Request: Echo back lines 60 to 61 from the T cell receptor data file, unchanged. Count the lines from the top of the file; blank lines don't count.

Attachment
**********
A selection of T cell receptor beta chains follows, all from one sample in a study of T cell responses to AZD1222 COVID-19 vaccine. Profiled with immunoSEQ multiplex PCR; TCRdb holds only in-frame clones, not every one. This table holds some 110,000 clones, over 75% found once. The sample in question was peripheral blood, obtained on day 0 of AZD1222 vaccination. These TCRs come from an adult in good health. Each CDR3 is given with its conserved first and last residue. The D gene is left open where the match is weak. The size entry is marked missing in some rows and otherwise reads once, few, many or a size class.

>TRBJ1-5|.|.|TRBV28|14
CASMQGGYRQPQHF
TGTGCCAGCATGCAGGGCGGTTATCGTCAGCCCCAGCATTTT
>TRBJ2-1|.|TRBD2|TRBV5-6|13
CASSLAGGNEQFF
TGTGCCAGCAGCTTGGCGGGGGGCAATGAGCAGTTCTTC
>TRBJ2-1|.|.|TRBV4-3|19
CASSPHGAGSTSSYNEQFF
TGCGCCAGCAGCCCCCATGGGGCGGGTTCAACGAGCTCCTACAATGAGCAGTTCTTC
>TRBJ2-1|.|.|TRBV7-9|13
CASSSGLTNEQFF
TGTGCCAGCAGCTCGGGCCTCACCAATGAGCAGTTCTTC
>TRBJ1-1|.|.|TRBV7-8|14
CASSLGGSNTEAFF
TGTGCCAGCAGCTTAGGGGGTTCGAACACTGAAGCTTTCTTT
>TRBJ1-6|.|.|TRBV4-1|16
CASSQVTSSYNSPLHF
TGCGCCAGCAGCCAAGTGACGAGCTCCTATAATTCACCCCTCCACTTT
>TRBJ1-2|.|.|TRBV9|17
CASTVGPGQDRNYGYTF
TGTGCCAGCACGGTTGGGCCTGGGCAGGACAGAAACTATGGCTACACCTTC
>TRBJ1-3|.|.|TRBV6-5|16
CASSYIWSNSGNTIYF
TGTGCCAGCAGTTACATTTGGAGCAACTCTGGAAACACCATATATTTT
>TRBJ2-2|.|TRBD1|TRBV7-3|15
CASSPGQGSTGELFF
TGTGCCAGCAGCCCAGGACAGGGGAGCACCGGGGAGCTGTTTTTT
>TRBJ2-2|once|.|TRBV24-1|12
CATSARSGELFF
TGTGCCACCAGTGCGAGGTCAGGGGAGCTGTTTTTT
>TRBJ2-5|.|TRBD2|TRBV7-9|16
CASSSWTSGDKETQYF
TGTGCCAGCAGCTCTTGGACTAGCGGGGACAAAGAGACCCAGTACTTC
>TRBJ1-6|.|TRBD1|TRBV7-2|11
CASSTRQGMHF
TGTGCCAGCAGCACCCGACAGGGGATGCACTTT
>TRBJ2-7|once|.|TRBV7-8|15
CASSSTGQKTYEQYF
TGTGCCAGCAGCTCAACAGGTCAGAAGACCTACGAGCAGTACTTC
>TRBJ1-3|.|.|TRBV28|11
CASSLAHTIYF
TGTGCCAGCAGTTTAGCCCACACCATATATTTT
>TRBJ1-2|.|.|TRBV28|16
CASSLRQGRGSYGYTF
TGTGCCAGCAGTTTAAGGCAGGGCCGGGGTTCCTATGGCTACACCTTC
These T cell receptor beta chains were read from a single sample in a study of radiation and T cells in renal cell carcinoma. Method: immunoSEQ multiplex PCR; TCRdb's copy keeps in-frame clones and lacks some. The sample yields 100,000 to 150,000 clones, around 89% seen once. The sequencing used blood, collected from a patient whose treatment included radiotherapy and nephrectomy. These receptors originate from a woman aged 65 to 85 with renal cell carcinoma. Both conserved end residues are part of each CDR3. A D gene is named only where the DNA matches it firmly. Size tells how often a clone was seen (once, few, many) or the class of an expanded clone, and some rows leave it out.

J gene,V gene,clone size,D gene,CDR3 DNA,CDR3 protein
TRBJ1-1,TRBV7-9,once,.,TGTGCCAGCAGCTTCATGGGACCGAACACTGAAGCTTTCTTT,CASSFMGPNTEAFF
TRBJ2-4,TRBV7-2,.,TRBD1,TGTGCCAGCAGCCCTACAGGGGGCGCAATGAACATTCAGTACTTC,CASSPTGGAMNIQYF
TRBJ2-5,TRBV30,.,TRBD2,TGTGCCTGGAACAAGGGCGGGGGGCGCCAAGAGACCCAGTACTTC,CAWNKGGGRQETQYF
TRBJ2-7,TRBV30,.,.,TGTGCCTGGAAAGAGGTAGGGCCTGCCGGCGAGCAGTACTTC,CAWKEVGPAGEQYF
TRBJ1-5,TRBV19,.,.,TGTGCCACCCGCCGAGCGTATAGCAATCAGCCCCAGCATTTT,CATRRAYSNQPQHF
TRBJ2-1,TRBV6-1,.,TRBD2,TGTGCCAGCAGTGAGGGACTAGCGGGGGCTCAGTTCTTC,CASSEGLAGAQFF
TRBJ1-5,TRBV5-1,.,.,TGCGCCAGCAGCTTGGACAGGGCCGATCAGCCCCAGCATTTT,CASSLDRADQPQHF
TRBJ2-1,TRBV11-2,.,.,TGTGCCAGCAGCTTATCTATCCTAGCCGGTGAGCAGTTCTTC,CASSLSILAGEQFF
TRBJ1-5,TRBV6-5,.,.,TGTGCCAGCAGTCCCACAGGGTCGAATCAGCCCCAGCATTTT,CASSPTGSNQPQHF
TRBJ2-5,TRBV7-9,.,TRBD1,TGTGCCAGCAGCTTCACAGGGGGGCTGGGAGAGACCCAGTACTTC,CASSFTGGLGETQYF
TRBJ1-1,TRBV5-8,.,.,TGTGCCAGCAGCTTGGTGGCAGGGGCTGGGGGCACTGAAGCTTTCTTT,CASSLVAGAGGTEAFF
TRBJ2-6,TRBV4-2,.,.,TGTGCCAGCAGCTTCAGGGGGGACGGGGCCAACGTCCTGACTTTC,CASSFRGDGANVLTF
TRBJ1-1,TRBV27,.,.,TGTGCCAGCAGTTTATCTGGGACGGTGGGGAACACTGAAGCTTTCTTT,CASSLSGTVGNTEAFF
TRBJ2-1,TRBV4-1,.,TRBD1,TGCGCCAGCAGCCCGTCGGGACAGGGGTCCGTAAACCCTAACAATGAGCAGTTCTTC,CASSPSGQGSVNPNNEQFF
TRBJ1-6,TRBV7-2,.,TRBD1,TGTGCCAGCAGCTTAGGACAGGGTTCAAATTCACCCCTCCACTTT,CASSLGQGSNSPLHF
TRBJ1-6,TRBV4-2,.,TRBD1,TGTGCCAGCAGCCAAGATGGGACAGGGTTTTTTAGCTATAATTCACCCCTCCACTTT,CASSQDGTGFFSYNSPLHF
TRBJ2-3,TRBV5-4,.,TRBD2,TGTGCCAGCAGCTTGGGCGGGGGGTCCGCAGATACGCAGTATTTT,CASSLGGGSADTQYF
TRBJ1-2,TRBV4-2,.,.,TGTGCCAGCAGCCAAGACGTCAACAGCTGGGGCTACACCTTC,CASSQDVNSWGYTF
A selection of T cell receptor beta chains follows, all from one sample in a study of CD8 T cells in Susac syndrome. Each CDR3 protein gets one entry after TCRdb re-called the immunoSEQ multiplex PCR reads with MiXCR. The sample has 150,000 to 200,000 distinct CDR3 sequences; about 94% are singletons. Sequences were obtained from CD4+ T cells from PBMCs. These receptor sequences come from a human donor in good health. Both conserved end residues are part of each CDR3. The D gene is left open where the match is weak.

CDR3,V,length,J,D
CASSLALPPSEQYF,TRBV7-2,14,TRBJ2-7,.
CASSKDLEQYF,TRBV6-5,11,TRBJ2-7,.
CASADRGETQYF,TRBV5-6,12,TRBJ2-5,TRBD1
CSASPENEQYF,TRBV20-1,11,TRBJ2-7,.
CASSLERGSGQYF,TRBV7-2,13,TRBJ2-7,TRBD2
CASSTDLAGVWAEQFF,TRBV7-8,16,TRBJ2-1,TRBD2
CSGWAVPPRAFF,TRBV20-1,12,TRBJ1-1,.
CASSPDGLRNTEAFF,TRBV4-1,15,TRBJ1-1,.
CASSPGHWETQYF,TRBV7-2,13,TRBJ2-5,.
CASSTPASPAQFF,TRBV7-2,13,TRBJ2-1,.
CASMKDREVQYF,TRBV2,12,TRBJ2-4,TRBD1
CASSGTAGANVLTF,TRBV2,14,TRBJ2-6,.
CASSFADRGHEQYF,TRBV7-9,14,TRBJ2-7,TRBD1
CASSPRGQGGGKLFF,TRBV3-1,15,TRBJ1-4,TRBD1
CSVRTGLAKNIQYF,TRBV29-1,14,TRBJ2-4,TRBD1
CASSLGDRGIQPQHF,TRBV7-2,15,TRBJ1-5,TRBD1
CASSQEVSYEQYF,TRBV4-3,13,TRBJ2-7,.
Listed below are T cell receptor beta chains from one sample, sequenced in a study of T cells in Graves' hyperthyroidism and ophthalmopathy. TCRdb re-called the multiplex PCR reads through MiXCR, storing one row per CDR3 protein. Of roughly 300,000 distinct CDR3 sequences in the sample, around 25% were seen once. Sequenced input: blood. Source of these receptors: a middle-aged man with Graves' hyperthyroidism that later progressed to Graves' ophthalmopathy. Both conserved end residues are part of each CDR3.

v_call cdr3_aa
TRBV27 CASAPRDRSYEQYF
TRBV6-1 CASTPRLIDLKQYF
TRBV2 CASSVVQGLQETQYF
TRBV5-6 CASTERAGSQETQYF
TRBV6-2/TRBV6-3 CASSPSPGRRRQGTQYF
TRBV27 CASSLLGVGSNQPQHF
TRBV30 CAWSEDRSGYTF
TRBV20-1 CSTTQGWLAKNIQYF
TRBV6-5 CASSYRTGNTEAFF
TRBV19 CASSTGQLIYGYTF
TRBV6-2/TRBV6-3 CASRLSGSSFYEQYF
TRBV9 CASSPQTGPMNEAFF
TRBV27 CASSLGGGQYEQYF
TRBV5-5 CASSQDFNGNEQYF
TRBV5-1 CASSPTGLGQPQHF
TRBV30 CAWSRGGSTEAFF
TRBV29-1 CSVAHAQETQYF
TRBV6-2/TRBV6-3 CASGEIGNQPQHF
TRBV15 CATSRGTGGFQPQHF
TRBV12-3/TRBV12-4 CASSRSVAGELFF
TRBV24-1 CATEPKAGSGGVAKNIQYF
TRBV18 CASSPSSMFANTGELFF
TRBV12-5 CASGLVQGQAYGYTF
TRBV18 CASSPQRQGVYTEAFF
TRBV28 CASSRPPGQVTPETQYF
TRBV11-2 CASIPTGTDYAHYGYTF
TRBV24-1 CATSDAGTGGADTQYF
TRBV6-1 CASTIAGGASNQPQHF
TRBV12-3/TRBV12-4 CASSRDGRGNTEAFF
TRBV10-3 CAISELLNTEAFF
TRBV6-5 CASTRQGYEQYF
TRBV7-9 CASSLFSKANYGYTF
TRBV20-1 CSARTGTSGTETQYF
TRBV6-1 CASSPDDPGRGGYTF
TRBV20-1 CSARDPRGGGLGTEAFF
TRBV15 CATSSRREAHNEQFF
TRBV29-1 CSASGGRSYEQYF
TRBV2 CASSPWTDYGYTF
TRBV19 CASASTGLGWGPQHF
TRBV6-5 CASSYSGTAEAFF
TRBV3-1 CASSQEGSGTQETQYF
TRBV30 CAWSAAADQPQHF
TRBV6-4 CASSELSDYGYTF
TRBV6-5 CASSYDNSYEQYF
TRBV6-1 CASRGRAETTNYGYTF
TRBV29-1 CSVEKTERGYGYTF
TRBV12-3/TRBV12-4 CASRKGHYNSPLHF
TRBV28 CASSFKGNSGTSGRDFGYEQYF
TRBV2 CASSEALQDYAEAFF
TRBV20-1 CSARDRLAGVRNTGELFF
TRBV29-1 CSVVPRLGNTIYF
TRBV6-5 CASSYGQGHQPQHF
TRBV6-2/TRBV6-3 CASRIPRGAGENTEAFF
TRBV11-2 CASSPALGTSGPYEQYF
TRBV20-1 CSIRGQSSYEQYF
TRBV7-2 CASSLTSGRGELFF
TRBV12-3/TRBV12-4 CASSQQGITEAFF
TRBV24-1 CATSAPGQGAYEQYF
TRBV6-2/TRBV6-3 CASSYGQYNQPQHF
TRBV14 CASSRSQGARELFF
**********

TRBJ2-6,TRBV4-2,.,.,TGTGCCAGCAGCTTCAGGGGGGACGGGGCCAACGTCCTGACTTTC,CASSFRGDGANVLTF
TRBJ1-1,TRBV27,.,.,TGTGCCAGCAGTTTATCTGGGACGGTGGGGAACACTGAAGCTTTCTTT,CASSLSGTVGNTEAFF